Quilts of Valor Foundation

The Quilts of Valor Foundation

The mission of the Quilts of Valor Foundation is to cover ALL combat servicemembers and veterans touched by war with comforting and healing Quilts of Valor. This foundation is not about politics. It’s about people.

Why Quilts of Valor?

Blue Star mom Catherine Roberts, began the Quilts of Valor Foundation (QOVF) from her sewing room in Seaford, Delaware.  Her son Nathanael’s year-long deployment to Iraq provided the initial inspiration, and her desire to see that returning warriors were welcomed home with the love and gratitude they deserved, provided the rest.

Quilts of ValorShe hit upon the idea that linking quilt-toppers with machine quilters in a national effort could achieve her goal of coverall all returning service men and women touched by war.  These wartime quilts, called Quilts of Valor (QOV’s), would be a tangible reminder of an American’s appreciation and gratitude.  Since 2003, QOVF has become a national grassroots community service effort, connecting the home-front with our wounded combat warriors and veterans.

QOV’s are stitched with love, prayers and healing thoughts.  Combat troops who have been wounded or touched by war are awarded this tangible token of appreciation that unequivocally says, “Thank you for your service, sacrifice and valor.”

A Quilt of Valor is a generous lap-sized quilt (minimum of 55 X 65) made by a quilt-topper (the piecer) of quality fabrics and beautiofully quilted by a longarmer.   After it has been bound, washed, labeled and wrapped in a presentation case, it is ready to be awarded.   Quilts are awarded at many different levels: they may go to military hospitals where Chaplains award them to service members; there may be presentations of QOV’s to entire service units returning from combat  deployments; they may be awarded at VA’s or presented individually.   But no matter how a Quilt of Valor is given, the impact it delivers is unequivocal.   As one recipient said “My quilt isn’t another military medal to be placed in a box and sit on my shelf. I was moved to tears.” – SSgt RC, US Army, Iraq ‘05

Just how much of an impact has the Quilts of Valor Foundation made? As of May 2012 there have been over 65,000 quilts awarded to service members/veterans.

So the answer to “Why Quilts of Valor?” is this:  It is a wonderful form of National Service and anyone can do it!

National Service starts at home. Make a Quilt of Valor! For more information visit our website. http://www.QOVF.org

Quilting to Honor and Comfort Our Wounded

Quilts of Valor

firebase116.org supports the Quilts of Valor Foundation, and ALL our Service Members and Veterans.  Please help QOV and support them by making a quilt or donating to them.

Click any of the graphics or links above to visit the Quilts of Valor Foundation web page.

QOVF is a 501c (3) non-profit organization



This 25 minute video is a 1992 rough-cut work-copy of a true story documentary film about the life and death struggle of 5 badly injured men ambushed by the Viet Cong in 1968. It is the intensely bloody, true, and untold story of combat on a river in the Mekong Delta as told by the men that where there.  You will hear the story of survival of a badly damaged PBR river patrol boat and her critically wounded crew.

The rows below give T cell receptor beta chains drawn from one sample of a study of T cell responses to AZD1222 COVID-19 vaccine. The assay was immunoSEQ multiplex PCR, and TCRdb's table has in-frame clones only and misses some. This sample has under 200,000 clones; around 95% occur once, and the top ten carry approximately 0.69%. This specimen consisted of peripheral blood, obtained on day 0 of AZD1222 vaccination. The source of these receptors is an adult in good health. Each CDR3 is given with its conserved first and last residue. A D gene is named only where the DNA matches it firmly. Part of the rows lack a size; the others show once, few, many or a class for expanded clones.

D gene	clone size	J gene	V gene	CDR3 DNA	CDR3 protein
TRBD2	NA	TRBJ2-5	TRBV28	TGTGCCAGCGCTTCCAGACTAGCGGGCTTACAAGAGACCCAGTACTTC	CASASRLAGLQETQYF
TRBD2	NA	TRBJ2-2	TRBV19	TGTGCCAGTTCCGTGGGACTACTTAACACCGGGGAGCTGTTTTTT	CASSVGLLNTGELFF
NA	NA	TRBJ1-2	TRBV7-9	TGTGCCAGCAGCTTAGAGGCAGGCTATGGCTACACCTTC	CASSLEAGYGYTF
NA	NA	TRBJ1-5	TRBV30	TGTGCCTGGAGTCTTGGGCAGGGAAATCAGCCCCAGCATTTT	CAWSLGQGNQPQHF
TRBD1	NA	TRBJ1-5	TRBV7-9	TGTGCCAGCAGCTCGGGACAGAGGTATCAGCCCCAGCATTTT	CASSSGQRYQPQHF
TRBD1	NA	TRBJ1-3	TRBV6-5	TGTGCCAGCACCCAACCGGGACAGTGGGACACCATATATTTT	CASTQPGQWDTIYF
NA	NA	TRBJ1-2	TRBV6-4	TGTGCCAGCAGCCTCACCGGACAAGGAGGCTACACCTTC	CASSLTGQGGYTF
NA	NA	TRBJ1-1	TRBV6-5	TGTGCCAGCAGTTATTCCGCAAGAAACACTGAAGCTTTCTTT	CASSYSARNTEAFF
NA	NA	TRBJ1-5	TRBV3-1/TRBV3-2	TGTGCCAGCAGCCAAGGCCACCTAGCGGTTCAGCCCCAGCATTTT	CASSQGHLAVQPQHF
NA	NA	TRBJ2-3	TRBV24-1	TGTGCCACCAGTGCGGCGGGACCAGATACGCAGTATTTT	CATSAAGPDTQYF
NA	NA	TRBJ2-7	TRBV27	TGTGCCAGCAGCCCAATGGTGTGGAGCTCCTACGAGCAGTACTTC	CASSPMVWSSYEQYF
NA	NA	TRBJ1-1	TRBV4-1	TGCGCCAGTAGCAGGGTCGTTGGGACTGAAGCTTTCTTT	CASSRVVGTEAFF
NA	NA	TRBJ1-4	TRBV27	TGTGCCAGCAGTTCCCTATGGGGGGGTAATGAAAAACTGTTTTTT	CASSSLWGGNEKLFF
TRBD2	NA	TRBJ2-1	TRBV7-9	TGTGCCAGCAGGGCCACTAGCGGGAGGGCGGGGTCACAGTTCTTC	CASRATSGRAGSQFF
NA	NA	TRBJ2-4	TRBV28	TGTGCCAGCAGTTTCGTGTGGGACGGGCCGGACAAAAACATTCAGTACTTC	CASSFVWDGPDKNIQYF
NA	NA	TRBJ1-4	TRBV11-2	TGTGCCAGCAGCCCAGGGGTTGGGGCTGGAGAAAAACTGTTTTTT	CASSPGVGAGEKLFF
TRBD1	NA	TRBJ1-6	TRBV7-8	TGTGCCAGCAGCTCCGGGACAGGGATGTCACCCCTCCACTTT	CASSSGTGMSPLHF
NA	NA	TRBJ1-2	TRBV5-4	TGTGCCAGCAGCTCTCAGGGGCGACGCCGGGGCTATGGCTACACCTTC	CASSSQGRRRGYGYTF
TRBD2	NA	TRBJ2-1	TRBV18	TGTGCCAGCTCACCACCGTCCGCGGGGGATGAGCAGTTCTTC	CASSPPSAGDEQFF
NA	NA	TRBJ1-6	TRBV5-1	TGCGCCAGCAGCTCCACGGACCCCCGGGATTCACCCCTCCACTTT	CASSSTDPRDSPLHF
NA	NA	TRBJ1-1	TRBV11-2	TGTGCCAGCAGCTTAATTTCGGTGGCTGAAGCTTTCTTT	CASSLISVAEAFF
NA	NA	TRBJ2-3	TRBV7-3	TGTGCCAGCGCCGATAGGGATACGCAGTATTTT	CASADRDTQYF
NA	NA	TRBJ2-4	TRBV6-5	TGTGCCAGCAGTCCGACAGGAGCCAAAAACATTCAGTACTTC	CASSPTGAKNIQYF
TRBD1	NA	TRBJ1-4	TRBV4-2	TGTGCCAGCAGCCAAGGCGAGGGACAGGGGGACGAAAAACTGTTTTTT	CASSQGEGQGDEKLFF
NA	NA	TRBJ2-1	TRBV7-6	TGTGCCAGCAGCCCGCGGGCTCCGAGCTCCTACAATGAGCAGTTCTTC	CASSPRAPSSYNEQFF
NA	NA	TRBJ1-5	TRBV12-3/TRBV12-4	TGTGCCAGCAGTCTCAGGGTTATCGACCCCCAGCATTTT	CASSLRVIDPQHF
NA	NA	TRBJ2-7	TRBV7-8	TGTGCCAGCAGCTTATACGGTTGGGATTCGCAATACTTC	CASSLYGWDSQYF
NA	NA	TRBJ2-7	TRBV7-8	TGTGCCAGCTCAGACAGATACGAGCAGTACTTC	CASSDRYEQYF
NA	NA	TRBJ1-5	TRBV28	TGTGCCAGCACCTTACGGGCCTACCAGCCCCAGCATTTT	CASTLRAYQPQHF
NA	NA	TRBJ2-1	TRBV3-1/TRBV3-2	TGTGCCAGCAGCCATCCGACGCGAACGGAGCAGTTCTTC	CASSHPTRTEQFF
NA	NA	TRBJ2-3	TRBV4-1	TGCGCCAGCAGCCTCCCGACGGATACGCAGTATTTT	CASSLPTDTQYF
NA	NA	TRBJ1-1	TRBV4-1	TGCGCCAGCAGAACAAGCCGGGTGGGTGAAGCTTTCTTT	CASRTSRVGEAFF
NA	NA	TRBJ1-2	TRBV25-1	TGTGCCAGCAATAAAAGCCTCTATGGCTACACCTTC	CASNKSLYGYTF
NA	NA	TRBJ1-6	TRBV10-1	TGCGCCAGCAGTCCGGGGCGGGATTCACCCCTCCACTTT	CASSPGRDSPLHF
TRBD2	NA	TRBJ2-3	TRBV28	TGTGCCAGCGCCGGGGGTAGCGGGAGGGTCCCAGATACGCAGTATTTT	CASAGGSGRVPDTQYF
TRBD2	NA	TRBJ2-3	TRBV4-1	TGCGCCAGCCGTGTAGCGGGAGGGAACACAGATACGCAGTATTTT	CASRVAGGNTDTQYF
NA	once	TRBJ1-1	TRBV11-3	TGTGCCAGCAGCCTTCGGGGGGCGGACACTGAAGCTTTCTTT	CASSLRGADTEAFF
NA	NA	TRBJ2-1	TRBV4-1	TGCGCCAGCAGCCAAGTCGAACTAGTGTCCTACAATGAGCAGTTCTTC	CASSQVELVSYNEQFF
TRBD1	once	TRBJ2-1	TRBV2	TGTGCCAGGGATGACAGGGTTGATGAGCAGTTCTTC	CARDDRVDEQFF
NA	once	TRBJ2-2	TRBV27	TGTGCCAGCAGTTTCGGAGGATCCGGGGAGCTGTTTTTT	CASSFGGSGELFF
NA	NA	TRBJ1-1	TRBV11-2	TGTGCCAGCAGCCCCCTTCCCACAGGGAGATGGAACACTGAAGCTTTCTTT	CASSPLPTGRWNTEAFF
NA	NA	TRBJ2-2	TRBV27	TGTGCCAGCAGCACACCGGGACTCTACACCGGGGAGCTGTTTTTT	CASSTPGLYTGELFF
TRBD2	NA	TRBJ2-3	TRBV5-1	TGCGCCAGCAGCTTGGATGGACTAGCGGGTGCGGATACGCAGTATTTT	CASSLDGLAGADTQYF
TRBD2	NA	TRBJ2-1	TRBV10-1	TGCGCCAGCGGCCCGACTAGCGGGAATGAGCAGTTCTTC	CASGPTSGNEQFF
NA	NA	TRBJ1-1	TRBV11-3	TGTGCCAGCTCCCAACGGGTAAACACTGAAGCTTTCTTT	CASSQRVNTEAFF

ENDORSEMENT: “The intrepidity and courage of the Godbehere Patrol and the heroic story of the combat reported in this history had become legendary by the time I had become Commander of US Naval Forces, Vietnam, in September of 1968. The remarkable performance and the human tragedy involved in this experience are, in my judgment, most deserving of publication and of use in the production of a movie. It would be of great interest to the many millions who now understand the true nature of the Vietnam war and who increasingly revere the men who served in that war.” E. R. Zumwalt, Jr., Admiral, USN (Ret.)

STORYLINE: “Tonight we were under the command of one of our favorite officers, Lieutenant Richard Godbehere. The Lieutenant was in his early thirties and had been with River Section 511 for about eight months. During the period of time, the Lieutenant had encountered the Viet Cong many times, including having one boat shot out from under him, sunk. Because he was a “Mustang,” we all felt a little closer to him than some of the other officers, and his name ‘GOD-BE-HERE’ was considered good luck and sort of a divine blessing on our boats and our patrols”. I have recently decided to share this video at the request of many close friends and fellow veterans. This video is being shared with the full consent and permission of all parties appearing in the video.

For more information on THE GODBEHERE PATROL, visit: http://jerebeery.com/godbehere-patrol.

U.S.S. Westchester County

This post is dedicated to the 25 crew members and passengers of the USS Westchester County (LST-1167) who were killed by an enemy explosion, at 0322 hours, on November 1, 1968.

WESCO - LST 1167

In the predawn darkness of November 1, 1968, the USS WESTCHESTER COUNTY, LST-1167 (WESCO), was anchored on the My Tho River with several other support ships of River Assault Flotilla One.  LST-1167 was acting as a troop carrier and supply ship for a large number of Tango boats and Monitors used by the Army’s 9th Division, Mobile Riverine Force.  The WESCO provided berthing for approximately 250 U.S. Army personnel – in addition to her 140 crew and officers.  In her belly, she maintained a massive amount of supplies for the entire Flotilla.  Among the cargo on her Tank Deck, 350 tons of ammunition and explosives.